Figure 3. Screening for key DEHERV-G pairs associated with viral infection. A Veen diagram of key DEHERV-G pair enriched in six datasets. The pairs constituting the intersection of all datasets are considered to be the key DEHERV-G pairs. B Distribution of the components of the 43 key DEHERV-G pairs on chromosomes. The red letter represents human gene, and the blue letter represents HERV site. C Location of DEHERV loci relative to human genes. UTR: untranslated region; TSS: transcription start site; TES: transcription end site.
In addition, we analyzed the 43 common DEHERV-G pairs in all datasets (Supplementary Fig. S4). We found that, except for the EBV and HCV groups that did not contain these pairs, all other groups contained all or some of the 43 pairs. Moreover, the longer the time after infection, the greater the number of DEHERV-G pairs identified in the cells, which was consistent with previous results on the overall DEHERVs.
Firstly, we analyzed the features of sequence type and classification of the 43 HERVs. As shown in Fig. 4A and Supplementary Table S2, 72% of the DEHERV loci were solo-LTRs (L: 31/43), 12% contained only internal sequences (I: 5/43), and the remaining loci contained single-terminal or double-terminal LTR sequences and internal gene sequences (LI: 4/43; LIL: 3/43). According to the method reported by Kojima (Kojima 2018), the common HERVs were mainly classified into the superfamily of ERV3 and ERV1, which accounted for about 63% (27/43) and 30% (13/43) of the HERVs, respectively. Among them, 18 loci belonged to the MaLR group of the ERV3 superfamily.
Figure 4. Characteristics of the components of 43 key DEHERV-G pairs. A Count of HERVs in different categories. The height of the columns represents the number of HERVs. B PPI network of human genes. The circle represents protein-coding gene, in which the red filled represents interferon induced genes, and the triangle represents lncRNA. C GO enrichment analysis of human genes. D KEGG enrichment analysis of human genes. E Distribution of the key DEHERV-G pairs in interform-beta or ploy(I: C)-stimulated cells.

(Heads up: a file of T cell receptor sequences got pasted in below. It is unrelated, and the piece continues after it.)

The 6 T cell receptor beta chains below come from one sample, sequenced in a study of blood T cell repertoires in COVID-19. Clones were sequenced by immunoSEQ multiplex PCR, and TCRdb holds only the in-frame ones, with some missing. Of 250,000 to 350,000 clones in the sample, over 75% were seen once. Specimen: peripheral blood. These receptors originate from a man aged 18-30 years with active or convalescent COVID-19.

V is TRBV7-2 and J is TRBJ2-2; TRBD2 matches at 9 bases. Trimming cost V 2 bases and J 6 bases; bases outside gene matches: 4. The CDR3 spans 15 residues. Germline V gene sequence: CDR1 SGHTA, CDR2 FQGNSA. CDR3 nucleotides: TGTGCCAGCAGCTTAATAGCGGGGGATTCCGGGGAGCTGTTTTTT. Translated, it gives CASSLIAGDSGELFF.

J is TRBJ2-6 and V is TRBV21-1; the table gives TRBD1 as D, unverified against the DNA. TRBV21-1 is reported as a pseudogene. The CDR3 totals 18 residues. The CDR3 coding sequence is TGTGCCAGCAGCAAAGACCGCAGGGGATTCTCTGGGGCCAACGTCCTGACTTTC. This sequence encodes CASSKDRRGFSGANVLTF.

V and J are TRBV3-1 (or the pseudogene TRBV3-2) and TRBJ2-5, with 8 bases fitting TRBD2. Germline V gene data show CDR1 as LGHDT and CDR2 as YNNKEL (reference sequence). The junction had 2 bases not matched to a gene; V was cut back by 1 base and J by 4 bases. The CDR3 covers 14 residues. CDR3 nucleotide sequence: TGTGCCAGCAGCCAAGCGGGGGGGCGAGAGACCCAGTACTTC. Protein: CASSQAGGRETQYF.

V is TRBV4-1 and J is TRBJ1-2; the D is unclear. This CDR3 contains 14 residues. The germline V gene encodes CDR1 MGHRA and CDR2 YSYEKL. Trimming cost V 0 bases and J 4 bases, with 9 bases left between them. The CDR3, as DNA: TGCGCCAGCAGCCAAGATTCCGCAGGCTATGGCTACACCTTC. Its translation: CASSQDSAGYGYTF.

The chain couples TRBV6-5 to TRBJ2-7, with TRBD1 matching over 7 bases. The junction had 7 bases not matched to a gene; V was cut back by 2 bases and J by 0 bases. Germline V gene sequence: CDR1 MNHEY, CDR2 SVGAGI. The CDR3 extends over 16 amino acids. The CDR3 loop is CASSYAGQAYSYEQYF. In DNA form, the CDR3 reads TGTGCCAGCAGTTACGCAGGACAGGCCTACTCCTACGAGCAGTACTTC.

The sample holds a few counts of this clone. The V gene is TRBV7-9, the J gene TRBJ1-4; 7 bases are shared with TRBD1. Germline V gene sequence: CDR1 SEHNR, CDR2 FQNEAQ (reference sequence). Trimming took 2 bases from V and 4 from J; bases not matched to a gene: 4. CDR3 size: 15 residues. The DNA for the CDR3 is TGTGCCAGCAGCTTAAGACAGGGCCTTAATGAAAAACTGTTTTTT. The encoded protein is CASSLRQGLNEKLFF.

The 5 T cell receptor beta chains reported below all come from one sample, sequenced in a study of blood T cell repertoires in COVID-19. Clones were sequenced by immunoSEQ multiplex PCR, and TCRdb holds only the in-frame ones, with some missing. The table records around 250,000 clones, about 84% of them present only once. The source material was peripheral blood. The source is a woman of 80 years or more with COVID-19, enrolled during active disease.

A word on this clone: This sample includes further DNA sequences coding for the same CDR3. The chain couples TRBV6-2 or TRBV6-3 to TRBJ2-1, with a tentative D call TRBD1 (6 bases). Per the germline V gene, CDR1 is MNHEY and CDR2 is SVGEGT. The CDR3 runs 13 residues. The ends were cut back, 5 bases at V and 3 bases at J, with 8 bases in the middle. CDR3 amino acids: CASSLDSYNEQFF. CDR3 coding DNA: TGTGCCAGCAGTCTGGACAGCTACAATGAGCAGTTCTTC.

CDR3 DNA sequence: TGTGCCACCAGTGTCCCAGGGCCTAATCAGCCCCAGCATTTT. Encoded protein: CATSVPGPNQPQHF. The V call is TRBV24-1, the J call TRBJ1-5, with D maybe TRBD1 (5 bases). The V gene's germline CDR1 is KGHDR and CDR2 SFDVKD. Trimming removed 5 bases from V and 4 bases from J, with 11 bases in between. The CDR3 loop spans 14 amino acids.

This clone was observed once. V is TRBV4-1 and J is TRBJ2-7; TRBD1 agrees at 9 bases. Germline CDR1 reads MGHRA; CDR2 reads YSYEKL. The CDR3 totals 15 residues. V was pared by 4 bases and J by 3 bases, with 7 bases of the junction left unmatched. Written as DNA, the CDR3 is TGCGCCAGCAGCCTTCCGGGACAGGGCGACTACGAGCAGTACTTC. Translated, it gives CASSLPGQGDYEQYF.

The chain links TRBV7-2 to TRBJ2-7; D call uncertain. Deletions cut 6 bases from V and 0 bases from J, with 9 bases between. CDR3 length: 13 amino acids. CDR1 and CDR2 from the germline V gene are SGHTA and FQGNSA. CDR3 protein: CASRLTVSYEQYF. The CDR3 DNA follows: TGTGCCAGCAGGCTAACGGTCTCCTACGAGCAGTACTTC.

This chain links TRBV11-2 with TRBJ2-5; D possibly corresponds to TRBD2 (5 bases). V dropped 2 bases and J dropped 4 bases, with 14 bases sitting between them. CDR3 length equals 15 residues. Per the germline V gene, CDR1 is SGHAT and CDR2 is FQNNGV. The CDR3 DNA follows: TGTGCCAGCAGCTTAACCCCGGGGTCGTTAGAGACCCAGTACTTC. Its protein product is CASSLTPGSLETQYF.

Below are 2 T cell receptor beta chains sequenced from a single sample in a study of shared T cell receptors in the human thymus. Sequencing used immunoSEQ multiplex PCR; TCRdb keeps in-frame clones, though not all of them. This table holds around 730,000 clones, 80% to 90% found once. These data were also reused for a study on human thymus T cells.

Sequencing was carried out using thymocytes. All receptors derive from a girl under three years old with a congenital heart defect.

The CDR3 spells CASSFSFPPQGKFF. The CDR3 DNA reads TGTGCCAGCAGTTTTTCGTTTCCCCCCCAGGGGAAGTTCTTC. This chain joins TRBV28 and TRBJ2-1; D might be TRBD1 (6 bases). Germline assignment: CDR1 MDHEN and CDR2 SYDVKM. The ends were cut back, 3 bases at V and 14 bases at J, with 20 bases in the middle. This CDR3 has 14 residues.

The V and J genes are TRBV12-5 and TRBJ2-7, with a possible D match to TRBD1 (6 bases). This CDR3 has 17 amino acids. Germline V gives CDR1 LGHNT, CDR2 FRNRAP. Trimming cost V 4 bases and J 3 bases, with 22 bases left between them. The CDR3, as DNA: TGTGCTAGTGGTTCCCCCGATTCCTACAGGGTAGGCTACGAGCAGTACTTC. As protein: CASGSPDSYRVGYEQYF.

As another component, the human genes in the key DEHERV-G pairs included 3 long non-coding RNAs (lncRNAs) and 25 protein-coding genes (Fig. 4B, Supplementary Table S2). Literature review showed that 24 of the protein-coding genes were ISGs, and the expression of the remaining one gene, phosphatase 1 regulatory subunit 15A (PPP1R15A) gene, was reported to directly contribute to the stochasticity of interferon-beta (IFN-β) synthesis (Dalet et al. 2017). Additionally, expression of AL445490.1, which is called lncRNA-IFI6, was induced by IFN and could inhibit the expression of neighboring interferon alpha inducible protein 6 (IFI6) (Liu et al. 2019). STRING analysis showed that 20 of these genes were highly correlated with each other (Fig. 4B, Supplementary Table S3).
Finally, we performed functional and pathway enrichment analysis on the human genes of the 43 DEHERV-G pairs. GO enrichment analysis showed that they were mainly enriched in biological processes related to the innate immune response to viral infections, such as response to virus, type Ⅰ interferon signaling pathway, and negative regulation of viral genome replication (adjusted P < 0.05) (Fig. 4C, Supplementary Table S4). In addition, KEGG pathway enrichment analysis showed that these genes were significantly enriched in a variety of signaling pathways related to viral infections, including Flu-A virus, HCV, MV, herpes simplex virus type 1, EBV, and hepatitis B virus (adjusted P < 0.05) (Fig. 4D, Supplementary Table S4). Furthermore, we taken corresponding analysis of transcriptomic data of IFN and ploy(I: C)-stimulated human-derived cells (accession numbers: PRJNA633674, PRJNA510831). Of all 43 key DEHERV-G pairs, 32 and 36 were found to be detected in IFN-β and ploy(I: C)-stimulated cells, respectively. Taken together, these results suggest that some HERVs are indeed closely associated with host immune response induced by viral infection and may have been integrated into the antiviral regulatory network underlying the IFN response.